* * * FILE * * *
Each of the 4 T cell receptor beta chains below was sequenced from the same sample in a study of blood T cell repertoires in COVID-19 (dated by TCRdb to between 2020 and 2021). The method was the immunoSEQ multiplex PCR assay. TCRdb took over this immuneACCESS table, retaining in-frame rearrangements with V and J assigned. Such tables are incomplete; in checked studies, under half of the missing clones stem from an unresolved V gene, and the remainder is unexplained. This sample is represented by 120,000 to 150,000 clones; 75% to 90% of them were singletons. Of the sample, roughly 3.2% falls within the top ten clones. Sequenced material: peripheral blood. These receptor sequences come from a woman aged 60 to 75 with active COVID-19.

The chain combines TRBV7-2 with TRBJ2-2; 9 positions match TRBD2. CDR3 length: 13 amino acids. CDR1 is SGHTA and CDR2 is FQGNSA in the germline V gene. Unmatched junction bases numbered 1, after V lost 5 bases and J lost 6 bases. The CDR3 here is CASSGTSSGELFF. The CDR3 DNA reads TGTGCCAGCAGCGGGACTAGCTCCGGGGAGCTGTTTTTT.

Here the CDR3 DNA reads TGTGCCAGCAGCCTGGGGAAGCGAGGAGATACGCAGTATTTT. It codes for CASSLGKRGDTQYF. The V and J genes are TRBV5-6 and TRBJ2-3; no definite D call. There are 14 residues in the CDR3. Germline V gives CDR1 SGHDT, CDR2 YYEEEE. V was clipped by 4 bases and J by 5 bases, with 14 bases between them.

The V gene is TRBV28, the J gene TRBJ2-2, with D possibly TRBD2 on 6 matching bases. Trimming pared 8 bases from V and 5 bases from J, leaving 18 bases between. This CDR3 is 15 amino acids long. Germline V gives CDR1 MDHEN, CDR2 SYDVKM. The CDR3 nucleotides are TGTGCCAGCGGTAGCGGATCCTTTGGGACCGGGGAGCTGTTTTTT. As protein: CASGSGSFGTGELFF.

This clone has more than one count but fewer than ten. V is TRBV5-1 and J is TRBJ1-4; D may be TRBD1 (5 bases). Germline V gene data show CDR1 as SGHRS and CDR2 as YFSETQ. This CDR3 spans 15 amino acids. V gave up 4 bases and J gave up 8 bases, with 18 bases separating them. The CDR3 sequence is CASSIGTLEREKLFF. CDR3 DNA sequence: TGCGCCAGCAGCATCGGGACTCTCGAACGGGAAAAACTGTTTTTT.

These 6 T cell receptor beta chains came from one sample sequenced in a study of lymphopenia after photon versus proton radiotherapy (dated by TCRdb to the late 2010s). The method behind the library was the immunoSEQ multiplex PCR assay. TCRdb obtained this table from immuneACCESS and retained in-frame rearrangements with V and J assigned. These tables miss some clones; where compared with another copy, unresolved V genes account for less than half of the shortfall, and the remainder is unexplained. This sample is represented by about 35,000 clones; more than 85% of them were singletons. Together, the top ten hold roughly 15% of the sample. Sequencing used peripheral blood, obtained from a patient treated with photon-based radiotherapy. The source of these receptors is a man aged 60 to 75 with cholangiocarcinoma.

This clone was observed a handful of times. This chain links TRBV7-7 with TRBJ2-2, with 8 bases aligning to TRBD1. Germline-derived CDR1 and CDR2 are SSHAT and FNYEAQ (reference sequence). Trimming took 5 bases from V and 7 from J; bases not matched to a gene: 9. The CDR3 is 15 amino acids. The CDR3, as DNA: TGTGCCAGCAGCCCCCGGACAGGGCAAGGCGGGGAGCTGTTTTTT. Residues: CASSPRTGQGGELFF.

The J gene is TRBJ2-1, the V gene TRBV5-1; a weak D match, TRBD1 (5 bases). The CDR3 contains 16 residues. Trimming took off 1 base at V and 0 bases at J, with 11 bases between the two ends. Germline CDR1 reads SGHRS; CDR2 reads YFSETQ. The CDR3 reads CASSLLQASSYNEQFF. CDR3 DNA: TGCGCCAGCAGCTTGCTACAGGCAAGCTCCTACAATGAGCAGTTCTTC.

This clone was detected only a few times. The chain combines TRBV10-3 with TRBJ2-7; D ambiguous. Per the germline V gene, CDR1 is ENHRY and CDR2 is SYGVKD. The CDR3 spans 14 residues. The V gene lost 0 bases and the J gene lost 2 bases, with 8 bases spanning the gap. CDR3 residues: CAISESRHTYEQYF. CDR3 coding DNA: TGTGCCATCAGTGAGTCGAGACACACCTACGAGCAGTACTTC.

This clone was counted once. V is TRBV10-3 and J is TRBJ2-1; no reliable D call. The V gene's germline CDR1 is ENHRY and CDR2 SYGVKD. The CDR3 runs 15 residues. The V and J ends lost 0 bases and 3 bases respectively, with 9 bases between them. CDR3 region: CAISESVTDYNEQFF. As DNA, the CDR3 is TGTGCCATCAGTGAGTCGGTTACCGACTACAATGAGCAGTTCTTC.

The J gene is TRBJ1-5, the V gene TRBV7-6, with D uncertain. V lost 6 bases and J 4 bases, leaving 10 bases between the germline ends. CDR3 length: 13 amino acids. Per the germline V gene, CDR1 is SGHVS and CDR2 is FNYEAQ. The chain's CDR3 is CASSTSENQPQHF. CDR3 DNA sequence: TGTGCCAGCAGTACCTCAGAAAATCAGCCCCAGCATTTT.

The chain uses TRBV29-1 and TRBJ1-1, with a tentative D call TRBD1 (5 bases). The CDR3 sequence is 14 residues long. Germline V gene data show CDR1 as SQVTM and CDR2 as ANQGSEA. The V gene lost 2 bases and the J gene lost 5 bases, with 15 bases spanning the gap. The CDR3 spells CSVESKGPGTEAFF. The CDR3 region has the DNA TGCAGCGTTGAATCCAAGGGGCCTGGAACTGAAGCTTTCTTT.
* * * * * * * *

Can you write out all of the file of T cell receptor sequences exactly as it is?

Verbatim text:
Each of the 4 T cell receptor beta chains below was sequenced from the same sample in a study of blood T cell repertoires in COVID-19 (dated by TCRdb to between 2020 and 2021). The method was the immunoSEQ multiplex PCR assay. TCRdb took over this immuneACCESS table, retaining in-frame rearrangements with V and J assigned. Such tables are incomplete; in checked studies, under half of the missing clones stem from an unresolved V gene, and the remainder is unexplained. This sample is represented by 120,000 to 150,000 clones; 75% to 90% of them were singletons. Of the sample, roughly 3.2% falls within the top ten clones. Sequenced material: peripheral blood. These receptor sequences come from a woman aged 60 to 75 with active COVID-19.

The chain combines TRBV7-2 with TRBJ2-2; 9 positions match TRBD2. CDR3 length: 13 amino acids. CDR1 is SGHTA and CDR2 is FQGNSA in the germline V gene. Unmatched junction bases numbered 1, after V lost 5 bases and J lost 6 bases. The CDR3 here is CASSGTSSGELFF. The CDR3 DNA reads TGTGCCAGCAGCGGGACTAGCTCCGGGGAGCTGTTTTTT.

Here the CDR3 DNA reads TGTGCCAGCAGCCTGGGGAAGCGAGGAGATACGCAGTATTTT. It codes for CASSLGKRGDTQYF. The V and J genes are TRBV5-6 and TRBJ2-3; no definite D call. There are 14 residues in the CDR3. Germline V gives CDR1 SGHDT, CDR2 YYEEEE. V was clipped by 4 bases and J by 5 bases, with 14 bases between them.

The V gene is TRBV28, the J gene TRBJ2-2, with D possibly TRBD2 on 6 matching bases. Trimming pared 8 bases from V and 5 bases from J, leaving 18 bases between. This CDR3 is 15 amino acids long. Germline V gives CDR1 MDHEN, CDR2 SYDVKM. The CDR3 nucleotides are TGTGCCAGCGGTAGCGGATCCTTTGGGACCGGGGAGCTGTTTTTT. As protein: CASGSGSFGTGELFF.

This clone has more than one count but fewer than ten. V is TRBV5-1 and J is TRBJ1-4; D may be TRBD1 (5 bases). Germline V gene data show CDR1 as SGHRS and CDR2 as YFSETQ. This CDR3 spans 15 amino acids. V gave up 4 bases and J gave up 8 bases, with 18 bases separating them. The CDR3 sequence is CASSIGTLEREKLFF. CDR3 DNA sequence: TGCGCCAGCAGCATCGGGACTCTCGAACGGGAAAAACTGTTTTTT.

These 6 T cell receptor beta chains came from one sample sequenced in a study of lymphopenia after photon versus proton radiotherapy (dated by TCRdb to the late 2010s). The method behind the library was the immunoSEQ multiplex PCR assay. TCRdb obtained this table from immuneACCESS and retained in-frame rearrangements with V and J assigned. These tables miss some clones; where compared with another copy, unresolved V genes account for less than half of the shortfall, and the remainder is unexplained. This sample is represented by about 35,000 clones; more than 85% of them were singletons. Together, the top ten hold roughly 15% of the sample. Sequencing used peripheral blood, obtained from a patient treated with photon-based radiotherapy. The source of these receptors is a man aged 60 to 75 with cholangiocarcinoma.

This clone was observed a handful of times. This chain links TRBV7-7 with TRBJ2-2, with 8 bases aligning to TRBD1. Germline-derived CDR1 and CDR2 are SSHAT and FNYEAQ (reference sequence). Trimming took 5 bases from V and 7 from J; bases not matched to a gene: 9. The CDR3 is 15 amino acids. The CDR3, as DNA: TGTGCCAGCAGCCCCCGGACAGGGCAAGGCGGGGAGCTGTTTTTT. Residues: CASSPRTGQGGELFF.

The J gene is TRBJ2-1, the V gene TRBV5-1; a weak D match, TRBD1 (5 bases). The CDR3 contains 16 residues. Trimming took off 1 base at V and 0 bases at J, with 11 bases between the two ends. Germline CDR1 reads SGHRS; CDR2 reads YFSETQ. The CDR3 reads CASSLLQASSYNEQFF. CDR3 DNA: TGCGCCAGCAGCTTGCTACAGGCAAGCTCCTACAATGAGCAGTTCTTC.

This clone was detected only a few times. The chain combines TRBV10-3 with TRBJ2-7; D ambiguous. Per the germline V gene, CDR1 is ENHRY and CDR2 is SYGVKD. The CDR3 spans 14 residues. The V gene lost 0 bases and the J gene lost 2 bases, with 8 bases spanning the gap. CDR3 residues: CAISESRHTYEQYF. CDR3 coding DNA: TGTGCCATCAGTGAGTCGAGACACACCTACGAGCAGTACTTC.

This clone was counted once. V is TRBV10-3 and J is TRBJ2-1; no reliable D call. The V gene's germline CDR1 is ENHRY and CDR2 SYGVKD. The CDR3 runs 15 residues. The V and J ends lost 0 bases and 3 bases respectively, with 9 bases between them. CDR3 region: CAISESVTDYNEQFF. As DNA, the CDR3 is TGTGCCATCAGTGAGTCGGTTACCGACTACAATGAGCAGTTCTTC.

The J gene is TRBJ1-5, the V gene TRBV7-6, with D uncertain. V lost 6 bases and J 4 bases, leaving 10 bases between the germline ends. CDR3 length: 13 amino acids. Per the germline V gene, CDR1 is SGHVS and CDR2 is FNYEAQ. The chain's CDR3 is CASSTSENQPQHF. CDR3 DNA sequence: TGTGCCAGCAGTACCTCAGAAAATCAGCCCCAGCATTTT.

The chain uses TRBV29-1 and TRBJ1-1, with a tentative D call TRBD1 (5 bases). The CDR3 sequence is 14 residues long. Germline V gene data show CDR1 as SQVTM and CDR2 as ANQGSEA. The V gene lost 2 bases and the J gene lost 5 bases, with 15 bases spanning the gap. The CDR3 spells CSVESKGPGTEAFF. The CDR3 region has the DNA TGCAGCGTTGAATCCAAGGGGCCTGGAACTGAAGCTTTCTTT.